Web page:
On April 28, Jung Ho Kang owned a .182/.208/.227 slash line. He had one extra-base hit to his name. It was way early, sure, but it was also worth wondering if the Korean import’s game was going to translate to the big leagues.
Really, his bat has done the talking. Entering play Tuesday, Kang’s slash line stands at a robust .285./357/.439. He’s become the Pittsburgh Pirates‘ everyday shortstop and has also seen time at third, helping cover for the Jordy Mercer and Josh Harrison losses because of injury.
Who saw that coming? In a league that features highly touted studs such as Joc Pederson, Kris Bryant, Carlos Correa and Noah Syndergaard, to name a few, how did Kang (and Duffy, for that matter) vault to the front of the line?
In Kang’s case, the answer is mostly opportunity.
Bruce Kluckhohn/Associated Press
Kang has helped fill the void created by injuries to infielders Jordy Mercer and Josh Harrison.
Early in the year, Kang filled a utility role for the Bucs, and his at-bats came sparingly. He’s seen more action as the season has worn on, and now with Mercer and Harrison sidelined, he’s been recast as a key offensive cog for Pittsburgh.
It’s not as if Kang exploded out of nowhere. He was a legitimate force in the Korean Baseball Organization, slamming 40 home runs and posting a 1.198 OPS for the Nexen Heroes in 2014.
For as well as Kang had hit in Korea and for as little as he was being paid in Pittsburgh, the fact remained that he was coming from a league that had no precedent of producing MLB-quality position players, and entering his age-28 season, Kang was fully formed as a player. If he didn’t hit right away, odds were that he never would.
Kang was the scary kind of unknown, both because of his age and his origins.
So the 28-year-old slugger went to the Pirates on a modest four-year, $11 million deal, plus a $5 million posting fee. The move didn’t command all-caps headlines at the time, and even with his production since arriving in Pennsylvania, Kang is flying under the radar.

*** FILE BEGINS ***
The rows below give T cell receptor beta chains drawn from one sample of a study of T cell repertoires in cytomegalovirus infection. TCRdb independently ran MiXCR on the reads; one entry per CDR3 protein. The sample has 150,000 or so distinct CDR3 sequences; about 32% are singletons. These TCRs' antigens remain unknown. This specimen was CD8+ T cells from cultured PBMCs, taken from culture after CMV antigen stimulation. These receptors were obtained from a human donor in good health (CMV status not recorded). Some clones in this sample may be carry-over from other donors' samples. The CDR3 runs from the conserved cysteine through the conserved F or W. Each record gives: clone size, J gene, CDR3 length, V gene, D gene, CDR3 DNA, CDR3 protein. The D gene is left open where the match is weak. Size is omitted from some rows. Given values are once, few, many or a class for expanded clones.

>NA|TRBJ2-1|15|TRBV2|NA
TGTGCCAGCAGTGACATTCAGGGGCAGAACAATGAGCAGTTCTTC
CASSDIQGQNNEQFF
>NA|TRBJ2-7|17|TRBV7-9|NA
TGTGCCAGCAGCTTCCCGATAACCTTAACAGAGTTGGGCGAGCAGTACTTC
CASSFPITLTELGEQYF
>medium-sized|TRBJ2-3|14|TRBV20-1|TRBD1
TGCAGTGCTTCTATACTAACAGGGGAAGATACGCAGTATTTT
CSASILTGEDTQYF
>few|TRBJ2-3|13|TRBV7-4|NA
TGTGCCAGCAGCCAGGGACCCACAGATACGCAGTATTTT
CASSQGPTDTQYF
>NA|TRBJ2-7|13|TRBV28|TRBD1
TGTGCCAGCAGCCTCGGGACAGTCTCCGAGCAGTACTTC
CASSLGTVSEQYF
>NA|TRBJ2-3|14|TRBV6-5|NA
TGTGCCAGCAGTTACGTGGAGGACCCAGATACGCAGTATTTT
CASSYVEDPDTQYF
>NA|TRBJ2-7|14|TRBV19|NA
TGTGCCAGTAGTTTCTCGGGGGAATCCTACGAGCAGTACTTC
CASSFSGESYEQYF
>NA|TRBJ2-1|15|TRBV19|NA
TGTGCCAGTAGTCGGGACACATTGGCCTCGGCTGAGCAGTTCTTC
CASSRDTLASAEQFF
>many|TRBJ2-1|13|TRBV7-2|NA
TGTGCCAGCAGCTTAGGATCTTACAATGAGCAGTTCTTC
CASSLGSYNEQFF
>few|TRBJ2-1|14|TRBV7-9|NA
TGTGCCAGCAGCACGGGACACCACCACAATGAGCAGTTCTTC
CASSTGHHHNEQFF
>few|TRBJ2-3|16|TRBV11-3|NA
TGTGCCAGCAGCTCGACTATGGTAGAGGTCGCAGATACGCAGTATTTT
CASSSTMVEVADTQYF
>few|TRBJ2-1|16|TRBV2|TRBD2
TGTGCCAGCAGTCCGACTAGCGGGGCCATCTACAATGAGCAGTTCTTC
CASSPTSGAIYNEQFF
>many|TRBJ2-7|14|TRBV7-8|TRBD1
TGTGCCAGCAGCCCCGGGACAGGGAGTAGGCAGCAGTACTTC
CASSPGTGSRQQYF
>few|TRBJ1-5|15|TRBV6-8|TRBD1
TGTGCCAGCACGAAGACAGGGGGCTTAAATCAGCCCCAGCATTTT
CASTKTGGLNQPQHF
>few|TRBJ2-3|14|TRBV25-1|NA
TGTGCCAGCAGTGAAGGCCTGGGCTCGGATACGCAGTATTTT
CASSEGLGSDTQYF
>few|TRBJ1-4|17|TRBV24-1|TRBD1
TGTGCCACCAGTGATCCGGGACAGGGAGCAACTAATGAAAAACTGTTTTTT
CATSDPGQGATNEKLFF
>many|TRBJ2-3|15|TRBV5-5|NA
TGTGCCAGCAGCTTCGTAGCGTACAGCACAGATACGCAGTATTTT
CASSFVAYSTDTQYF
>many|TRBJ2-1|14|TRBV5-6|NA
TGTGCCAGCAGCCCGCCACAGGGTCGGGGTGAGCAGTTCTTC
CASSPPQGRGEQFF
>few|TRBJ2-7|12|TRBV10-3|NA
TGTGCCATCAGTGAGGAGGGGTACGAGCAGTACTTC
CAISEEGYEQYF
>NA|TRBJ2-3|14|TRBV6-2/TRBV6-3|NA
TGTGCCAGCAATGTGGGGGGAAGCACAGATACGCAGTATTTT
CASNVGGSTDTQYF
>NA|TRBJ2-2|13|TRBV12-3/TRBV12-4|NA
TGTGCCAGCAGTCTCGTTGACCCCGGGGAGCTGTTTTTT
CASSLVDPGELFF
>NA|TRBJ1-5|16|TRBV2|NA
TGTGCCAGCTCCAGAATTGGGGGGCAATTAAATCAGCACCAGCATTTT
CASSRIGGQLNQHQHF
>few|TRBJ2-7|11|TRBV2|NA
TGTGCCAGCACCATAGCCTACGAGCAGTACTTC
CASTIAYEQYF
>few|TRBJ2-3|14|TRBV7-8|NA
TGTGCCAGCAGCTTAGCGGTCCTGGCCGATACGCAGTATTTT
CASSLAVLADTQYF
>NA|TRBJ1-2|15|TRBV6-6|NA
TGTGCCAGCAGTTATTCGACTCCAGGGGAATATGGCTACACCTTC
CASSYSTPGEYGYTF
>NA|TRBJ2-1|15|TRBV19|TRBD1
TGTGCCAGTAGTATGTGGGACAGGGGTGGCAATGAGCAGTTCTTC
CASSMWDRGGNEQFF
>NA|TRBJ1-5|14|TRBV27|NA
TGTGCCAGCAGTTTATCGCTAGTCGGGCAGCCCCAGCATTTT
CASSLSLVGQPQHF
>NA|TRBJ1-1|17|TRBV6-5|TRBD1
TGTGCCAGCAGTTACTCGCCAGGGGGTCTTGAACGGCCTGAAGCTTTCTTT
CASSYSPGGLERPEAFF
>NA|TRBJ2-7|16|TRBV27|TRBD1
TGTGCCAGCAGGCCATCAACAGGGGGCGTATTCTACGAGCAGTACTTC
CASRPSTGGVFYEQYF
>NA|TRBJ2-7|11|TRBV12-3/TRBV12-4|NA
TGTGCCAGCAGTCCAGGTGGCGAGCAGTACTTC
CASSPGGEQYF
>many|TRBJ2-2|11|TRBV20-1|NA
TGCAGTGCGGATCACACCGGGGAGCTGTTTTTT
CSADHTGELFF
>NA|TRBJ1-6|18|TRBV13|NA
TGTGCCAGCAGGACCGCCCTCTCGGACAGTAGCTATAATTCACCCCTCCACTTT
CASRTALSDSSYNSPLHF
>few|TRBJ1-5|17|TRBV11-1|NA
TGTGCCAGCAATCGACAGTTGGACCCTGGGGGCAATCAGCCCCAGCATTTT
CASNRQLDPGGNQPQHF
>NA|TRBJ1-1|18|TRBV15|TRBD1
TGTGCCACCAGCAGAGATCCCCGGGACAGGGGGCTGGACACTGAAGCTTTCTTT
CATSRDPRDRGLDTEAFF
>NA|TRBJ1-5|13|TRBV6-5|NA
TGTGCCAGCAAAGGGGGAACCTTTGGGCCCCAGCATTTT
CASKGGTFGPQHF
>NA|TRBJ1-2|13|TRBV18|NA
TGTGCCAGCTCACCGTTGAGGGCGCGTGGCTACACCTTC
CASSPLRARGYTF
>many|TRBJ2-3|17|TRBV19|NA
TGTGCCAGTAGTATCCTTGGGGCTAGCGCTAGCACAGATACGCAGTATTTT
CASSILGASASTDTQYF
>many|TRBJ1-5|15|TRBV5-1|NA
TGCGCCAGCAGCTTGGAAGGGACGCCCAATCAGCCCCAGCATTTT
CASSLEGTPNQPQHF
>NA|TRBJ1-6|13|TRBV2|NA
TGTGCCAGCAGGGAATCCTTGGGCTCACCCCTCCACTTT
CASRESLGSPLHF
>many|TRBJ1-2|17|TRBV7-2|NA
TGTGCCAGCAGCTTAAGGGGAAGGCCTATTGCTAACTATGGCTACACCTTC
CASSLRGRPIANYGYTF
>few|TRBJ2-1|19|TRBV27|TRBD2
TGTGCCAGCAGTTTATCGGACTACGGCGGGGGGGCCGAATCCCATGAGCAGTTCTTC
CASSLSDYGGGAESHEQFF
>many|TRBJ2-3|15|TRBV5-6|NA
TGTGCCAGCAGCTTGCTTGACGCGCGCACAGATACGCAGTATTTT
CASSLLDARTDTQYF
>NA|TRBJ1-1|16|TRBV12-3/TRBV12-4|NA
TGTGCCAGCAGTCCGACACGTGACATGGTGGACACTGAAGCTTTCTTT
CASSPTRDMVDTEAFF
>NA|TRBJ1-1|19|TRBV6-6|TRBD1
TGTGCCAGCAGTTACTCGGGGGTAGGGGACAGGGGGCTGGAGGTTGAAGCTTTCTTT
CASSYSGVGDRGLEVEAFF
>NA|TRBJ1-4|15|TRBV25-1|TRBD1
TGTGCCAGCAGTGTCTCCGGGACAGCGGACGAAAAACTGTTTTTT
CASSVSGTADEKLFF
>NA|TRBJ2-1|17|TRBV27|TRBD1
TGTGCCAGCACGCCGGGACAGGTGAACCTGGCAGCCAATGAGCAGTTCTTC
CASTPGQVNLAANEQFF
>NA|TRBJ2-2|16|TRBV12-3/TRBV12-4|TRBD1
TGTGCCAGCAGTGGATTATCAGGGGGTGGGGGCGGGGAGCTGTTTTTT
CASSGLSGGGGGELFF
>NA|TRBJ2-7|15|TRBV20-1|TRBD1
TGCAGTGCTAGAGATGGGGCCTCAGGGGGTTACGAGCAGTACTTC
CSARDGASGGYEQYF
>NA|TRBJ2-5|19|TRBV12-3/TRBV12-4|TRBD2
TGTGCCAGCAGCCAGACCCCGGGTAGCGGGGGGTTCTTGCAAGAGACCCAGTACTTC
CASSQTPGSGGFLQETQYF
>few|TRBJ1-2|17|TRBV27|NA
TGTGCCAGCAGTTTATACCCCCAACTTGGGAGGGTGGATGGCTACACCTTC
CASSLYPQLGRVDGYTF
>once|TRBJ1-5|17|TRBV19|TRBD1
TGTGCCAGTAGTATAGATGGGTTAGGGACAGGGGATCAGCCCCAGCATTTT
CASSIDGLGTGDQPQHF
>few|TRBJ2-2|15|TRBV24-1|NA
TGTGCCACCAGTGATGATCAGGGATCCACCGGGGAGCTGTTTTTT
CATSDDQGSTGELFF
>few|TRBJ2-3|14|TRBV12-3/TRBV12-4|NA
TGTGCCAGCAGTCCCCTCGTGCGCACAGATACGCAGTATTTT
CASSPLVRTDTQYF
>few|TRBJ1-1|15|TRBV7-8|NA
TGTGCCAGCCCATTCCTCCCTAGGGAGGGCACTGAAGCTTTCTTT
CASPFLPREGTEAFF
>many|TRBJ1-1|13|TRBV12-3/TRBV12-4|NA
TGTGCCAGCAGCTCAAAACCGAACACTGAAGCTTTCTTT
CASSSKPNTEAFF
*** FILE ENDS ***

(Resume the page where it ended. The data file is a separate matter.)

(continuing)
Check out this list of the top 10 rookies in each league compiled recently by ESPN Insider Jim Bowden. Kang squeaks on at No. 10 in the NL, despite having a higher WAR than every player above him save Duffy (who checks in at No. 6).
Yes, Bowden is factoring in future potential. Still, it feels like Kang is being underrated and unsung.
If he keeps swinging it like he has been, that will change soon.
Charlie Riedel/Associated Press
Kang took home NL Rookie of the Month honors in July with a 1.064 OPS.
“The information we had on him was that he was an incredibly prepared hitter,” Pirates general manager Neal Huntington said of his prize acquisition, per Ron Cook of the Pittsburgh Post-Gazette. “But watching tape of a pitcher is one thing. Seeing him live is something different. He’s shown the ability to make some adjustments.”
Will Jung Ho Kang win NL Rookie of the Year?
It’s entirely possible, even probable, that the league will adjust back. After a scalding July—during which he hit .379 with a 1.064 OPS and won NL Rookie of the Month honors—he’s surely raised the eyebrows of every opposing pitcher in baseball.
With his experience and professional, disciplined approach, though, Kang figures to keep right on raking as the Pirates push toward a third consecutive postseason appearance.
He looks comfortable. He looks like he belongs. Clearly those April struggles are a distant footnote.
“We believed in the player,” Huntington told Cook. “We believed he would come through it. He’s rewarded us.”
With Kang stroking it like a seasoned big leaguer and forcing his way into the thick of the NL Rookie of the Year race, that’s putting it mildly.